Exile from a spiritual sense means being at home in God. Keep calm and read on. There are three powerful insights I gained from revisiting the story about Daniel and his friends at the Babylonian court as recorded in Old Testament of the Bible. Daniel are there in exile, in captivity. You might remember the slavery of the children of Israel in Egypt before the exodus - this is another round in the history of oppression of the Hebrews. Under the king's order young men are picked to be trained at the kings' court for three years in order to serve Nebuchadnezzar. It is a story about power, exile - and resilience.
Daniel and his friends give up resistance against the ruling class and cooperate, under one condition: to keep their kosher food standards. After ten days they are healthier and wiser --- and receive this special recommendation: "And in all matters of wisdom and understanding, that the king inquired of them, he found them ten times better than all the magicians and astrologers that were in all his realm." (see the book of Daniel, chapter 1).
In our practice office rest the beautiful, thick volumes of the Interpreter's Bible, smelling like wisdom and tradition, and I opened the Daniel commentary for further insight.
Take away the framing of the story, forget the historic setting and the concrete allusions to food rituals, Babylonian and Jewish culture. Suddenly the story has a spiritual dimension, is not longer irrelevant for us today, and links us with Daniel's spiritual biography in a meaningful way. Here are my three insights.
First, we can all picture ourselves in Daniel's shoes. Can we imagine being at home not quite where we are right now? What we all have in common whether we acknowledge it or not, is the journey of discovery to a different kind of identity, of home, the home where we are from originally and where we want to get back to. The more closely we see our connection to this true home, the freer we become to act where we are. The challenge and glory of this sense of "detachment" to our immediate surrounding is that the standard of your life is not set by others, it is set by you. Daniel didn't swim with the currents of his time but had to swim against them in order to preserve his allegiance to his true identity. Loyalty to a standard needs to be demonstrated when it is challenged. That is a good thing.
So, second, often the best work is being done by someone feeling more at home in an inner world than floating along with the times. It is a truism that in order to see the interconnectedness of life we must sacrifice a sense of belonging. There are artists who move to a different country in order to be forced daily to perceive and work on the alert. We often see clearer when we are coming a little from the outside. Can we bring to an inharmonious setting the spiritual perspective of divine peace, coming a little from the outside? Can we stay outside the frenzy? Can we keep a standard drawn from our spiritual understanding and keep it even if this is inconvenient?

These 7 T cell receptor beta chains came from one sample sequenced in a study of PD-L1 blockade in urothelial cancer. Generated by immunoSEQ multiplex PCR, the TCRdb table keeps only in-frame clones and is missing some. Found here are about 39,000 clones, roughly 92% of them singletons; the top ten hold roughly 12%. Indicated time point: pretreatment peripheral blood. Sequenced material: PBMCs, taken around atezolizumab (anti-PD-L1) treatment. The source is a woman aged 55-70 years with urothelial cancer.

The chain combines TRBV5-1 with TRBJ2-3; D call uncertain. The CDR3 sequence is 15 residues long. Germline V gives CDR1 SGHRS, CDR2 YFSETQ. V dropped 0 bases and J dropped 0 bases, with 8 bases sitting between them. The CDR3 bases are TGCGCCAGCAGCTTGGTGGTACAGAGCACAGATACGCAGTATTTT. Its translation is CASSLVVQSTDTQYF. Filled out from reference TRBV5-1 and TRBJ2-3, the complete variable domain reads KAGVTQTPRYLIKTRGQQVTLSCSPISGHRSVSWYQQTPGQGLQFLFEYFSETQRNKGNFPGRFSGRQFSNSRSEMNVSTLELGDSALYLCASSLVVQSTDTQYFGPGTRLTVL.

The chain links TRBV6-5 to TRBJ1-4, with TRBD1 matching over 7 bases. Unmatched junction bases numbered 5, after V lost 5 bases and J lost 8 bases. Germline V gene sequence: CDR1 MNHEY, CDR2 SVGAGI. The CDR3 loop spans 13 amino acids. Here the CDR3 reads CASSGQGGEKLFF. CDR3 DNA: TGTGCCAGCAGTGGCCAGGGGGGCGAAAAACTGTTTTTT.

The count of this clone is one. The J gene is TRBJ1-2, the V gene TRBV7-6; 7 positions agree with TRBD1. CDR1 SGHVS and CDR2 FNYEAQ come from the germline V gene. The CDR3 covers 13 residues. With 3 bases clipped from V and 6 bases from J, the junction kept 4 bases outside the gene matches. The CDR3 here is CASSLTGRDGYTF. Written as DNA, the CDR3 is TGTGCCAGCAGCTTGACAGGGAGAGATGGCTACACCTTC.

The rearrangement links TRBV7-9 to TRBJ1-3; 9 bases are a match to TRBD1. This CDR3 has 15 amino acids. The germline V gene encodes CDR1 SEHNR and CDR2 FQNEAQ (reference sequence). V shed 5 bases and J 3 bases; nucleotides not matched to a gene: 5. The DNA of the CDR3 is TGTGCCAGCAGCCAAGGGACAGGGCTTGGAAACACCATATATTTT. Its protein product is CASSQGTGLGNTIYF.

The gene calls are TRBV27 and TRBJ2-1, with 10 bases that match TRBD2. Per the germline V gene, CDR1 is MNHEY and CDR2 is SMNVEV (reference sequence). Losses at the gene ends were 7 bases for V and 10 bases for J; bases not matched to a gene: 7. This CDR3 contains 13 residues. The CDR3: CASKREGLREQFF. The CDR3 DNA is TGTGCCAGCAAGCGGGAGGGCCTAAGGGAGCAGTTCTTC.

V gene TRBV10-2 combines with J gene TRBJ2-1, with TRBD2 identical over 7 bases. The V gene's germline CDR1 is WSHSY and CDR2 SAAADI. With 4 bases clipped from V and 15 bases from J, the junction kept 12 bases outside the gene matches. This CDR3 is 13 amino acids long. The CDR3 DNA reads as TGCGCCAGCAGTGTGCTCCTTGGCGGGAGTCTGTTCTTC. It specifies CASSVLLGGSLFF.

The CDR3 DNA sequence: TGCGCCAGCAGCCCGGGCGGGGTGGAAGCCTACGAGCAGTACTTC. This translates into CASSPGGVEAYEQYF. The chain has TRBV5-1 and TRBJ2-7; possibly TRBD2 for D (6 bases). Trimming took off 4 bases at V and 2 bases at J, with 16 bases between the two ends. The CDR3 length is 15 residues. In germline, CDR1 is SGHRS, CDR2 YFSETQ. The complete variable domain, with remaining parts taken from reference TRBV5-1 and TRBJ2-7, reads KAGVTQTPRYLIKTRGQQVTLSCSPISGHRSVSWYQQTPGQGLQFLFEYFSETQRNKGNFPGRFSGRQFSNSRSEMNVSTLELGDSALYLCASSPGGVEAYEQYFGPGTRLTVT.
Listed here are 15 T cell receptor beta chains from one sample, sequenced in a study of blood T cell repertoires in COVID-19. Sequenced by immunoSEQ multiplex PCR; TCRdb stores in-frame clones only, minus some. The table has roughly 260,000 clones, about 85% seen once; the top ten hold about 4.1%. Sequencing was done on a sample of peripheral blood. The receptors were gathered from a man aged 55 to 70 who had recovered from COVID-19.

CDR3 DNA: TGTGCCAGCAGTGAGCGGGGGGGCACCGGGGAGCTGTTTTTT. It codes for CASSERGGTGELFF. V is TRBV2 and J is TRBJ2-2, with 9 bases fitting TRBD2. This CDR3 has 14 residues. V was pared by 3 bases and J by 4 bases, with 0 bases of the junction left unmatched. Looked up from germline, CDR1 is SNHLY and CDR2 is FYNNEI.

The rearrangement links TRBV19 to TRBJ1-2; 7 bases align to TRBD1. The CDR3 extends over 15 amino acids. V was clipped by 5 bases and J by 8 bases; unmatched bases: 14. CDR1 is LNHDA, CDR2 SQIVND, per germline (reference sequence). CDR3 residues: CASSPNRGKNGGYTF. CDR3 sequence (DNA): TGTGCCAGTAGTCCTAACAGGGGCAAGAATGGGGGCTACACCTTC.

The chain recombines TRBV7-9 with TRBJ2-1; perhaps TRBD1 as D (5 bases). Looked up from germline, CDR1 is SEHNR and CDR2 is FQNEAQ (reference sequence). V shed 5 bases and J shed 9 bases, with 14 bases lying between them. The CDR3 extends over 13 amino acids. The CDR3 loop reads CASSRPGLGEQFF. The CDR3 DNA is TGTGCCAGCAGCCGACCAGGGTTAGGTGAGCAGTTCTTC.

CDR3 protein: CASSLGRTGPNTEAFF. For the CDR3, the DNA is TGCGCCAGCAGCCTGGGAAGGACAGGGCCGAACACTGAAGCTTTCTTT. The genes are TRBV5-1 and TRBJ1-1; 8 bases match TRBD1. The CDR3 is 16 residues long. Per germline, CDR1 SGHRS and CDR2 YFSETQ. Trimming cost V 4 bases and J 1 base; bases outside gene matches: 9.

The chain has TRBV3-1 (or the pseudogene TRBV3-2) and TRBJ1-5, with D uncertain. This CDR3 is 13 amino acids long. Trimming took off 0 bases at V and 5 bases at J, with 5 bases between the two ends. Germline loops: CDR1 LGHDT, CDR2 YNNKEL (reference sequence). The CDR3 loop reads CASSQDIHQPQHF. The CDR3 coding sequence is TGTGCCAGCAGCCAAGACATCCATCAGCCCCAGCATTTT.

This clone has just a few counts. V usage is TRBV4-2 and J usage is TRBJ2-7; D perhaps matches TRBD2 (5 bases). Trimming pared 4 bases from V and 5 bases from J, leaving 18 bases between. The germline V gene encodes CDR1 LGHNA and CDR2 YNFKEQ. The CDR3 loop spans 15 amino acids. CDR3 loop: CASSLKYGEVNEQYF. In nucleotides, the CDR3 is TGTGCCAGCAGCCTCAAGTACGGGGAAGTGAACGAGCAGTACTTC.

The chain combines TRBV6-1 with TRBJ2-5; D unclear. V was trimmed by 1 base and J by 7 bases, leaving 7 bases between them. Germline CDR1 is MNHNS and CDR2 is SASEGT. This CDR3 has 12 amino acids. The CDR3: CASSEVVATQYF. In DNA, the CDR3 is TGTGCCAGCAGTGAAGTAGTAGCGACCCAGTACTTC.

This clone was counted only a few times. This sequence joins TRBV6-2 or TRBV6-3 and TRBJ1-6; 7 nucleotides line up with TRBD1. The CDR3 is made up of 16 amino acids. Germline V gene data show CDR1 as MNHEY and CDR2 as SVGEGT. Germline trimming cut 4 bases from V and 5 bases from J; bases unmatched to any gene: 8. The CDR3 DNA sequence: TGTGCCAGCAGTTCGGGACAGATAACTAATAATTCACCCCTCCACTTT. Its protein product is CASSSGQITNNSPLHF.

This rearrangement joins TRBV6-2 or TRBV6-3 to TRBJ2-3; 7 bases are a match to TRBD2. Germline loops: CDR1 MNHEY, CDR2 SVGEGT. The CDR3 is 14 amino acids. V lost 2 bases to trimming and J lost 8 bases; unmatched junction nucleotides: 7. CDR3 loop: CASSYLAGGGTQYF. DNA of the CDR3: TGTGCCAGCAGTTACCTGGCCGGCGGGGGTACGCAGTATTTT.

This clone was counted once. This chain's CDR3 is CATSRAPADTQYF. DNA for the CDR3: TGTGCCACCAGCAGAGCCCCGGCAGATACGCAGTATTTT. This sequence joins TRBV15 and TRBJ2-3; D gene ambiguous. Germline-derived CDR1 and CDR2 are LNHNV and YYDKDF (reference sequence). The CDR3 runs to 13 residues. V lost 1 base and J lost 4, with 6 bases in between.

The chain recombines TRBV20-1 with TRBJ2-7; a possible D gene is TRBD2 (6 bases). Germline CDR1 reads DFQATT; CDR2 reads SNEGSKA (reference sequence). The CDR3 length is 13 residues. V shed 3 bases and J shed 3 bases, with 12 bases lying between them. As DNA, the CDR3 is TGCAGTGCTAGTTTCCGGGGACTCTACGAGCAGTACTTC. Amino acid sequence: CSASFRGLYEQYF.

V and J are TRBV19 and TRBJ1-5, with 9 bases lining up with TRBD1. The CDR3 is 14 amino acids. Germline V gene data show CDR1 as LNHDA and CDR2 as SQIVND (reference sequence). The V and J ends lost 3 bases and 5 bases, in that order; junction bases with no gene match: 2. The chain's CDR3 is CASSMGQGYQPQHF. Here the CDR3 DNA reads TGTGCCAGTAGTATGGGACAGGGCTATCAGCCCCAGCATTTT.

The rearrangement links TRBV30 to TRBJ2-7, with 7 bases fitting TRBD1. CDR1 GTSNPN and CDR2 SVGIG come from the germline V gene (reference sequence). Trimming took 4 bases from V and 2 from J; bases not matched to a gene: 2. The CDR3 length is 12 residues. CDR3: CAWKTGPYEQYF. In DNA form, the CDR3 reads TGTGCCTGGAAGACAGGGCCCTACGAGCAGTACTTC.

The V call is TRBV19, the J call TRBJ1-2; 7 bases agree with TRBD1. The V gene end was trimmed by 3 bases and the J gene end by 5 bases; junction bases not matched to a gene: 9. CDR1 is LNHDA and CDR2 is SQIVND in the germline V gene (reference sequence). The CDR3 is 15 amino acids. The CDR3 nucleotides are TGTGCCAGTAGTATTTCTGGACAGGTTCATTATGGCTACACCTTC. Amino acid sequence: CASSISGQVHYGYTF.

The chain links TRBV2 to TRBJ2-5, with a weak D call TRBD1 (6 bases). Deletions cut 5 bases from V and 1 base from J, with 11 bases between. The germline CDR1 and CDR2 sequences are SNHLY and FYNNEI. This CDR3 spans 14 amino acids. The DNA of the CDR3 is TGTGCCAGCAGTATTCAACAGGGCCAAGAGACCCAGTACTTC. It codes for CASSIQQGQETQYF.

Third, the resilience to shape a current difficult situation into something meaningful is truly a life saver. Daniel's stand for what is right prepares him to overcome a much larger threat later on - when facing death in a lion's den. The take away for us is to keep a standard of love in smaller issues in order to be prepared for the larger ones. Everything matters - and the way we live our days is the way we live our life.
Mary Baker Eddy, the discoverer of Christian Science, the Science of being, moved in her lifetime more than sixty times. She discovered and founded something for all mankind, for everyone, in an breathtakingly unselfish and resilient way. Her discovery is open for all, it is a gift to humanity. Following along the Biblical message, she encourages us to embrace exile as a spiritual powerful position, and turn exile into pilgrimage. In Science and Health she writes opening an even larger window on deep spiritual reasoning:
If you venture upon the quiet surface of error and are
in sympathy with error, what is there to disturb the waters?
What is there to strip off error's disguise?
If you launch your bark upon the ever-agitated but
healthful waters of truth, you will encounter storms.
Your good will be evil spoken of. This is the
cross. Take it up and bear it, for through it
you win and wear the crown. Pilgrim on earth, thy home
is heaven; stranger, thou art the guest of God. (p. 254)
We are free to doing and thinking right. Which is to honor Truth as God, to upholding the unconditional worth of every individual, to respect self-government, reason, and conscience, to love the individual expressions of talents, creativity, integrity, to speak and act with kindness and decency, to be generous without a reason, to discover more of the one siblinghood of man under one Father-Mother God, to reward patience, to lend a hand, to develop empathy and be increasingly aware of the weak, needy, and overlooked, to grow in grace every day. We are linked in one infinitely complex and wonderful fabric of being, Love's being.
This poem by Samuel Longfellow (also a hymn in the Christian Science Hymnal) is something like a theme song for our pilgrimage:
O Life that makes all things new,
The blooming earth, the thoughts of men;
Our pilgrim feet, wet with Thy dew,
In gladness hither turn again.
From hand to hand the greeting flows,
From eye to eye the signals run,
From heart to heart the bright hope glows,
The seekers of the Light are one:
One in the freedom of the truth,
One in the joy of paths untrod,
One in the heart's perennial youth,
One in the larger thought of God; --
The freer step, the fuller breath,
The wide horizon's grander view;
The sense of Life that knows no death, —
The Life that makes all things new.
Who is writing?
In my work as Christian Science practitioner and writer I draw on listening to God and listening to people.
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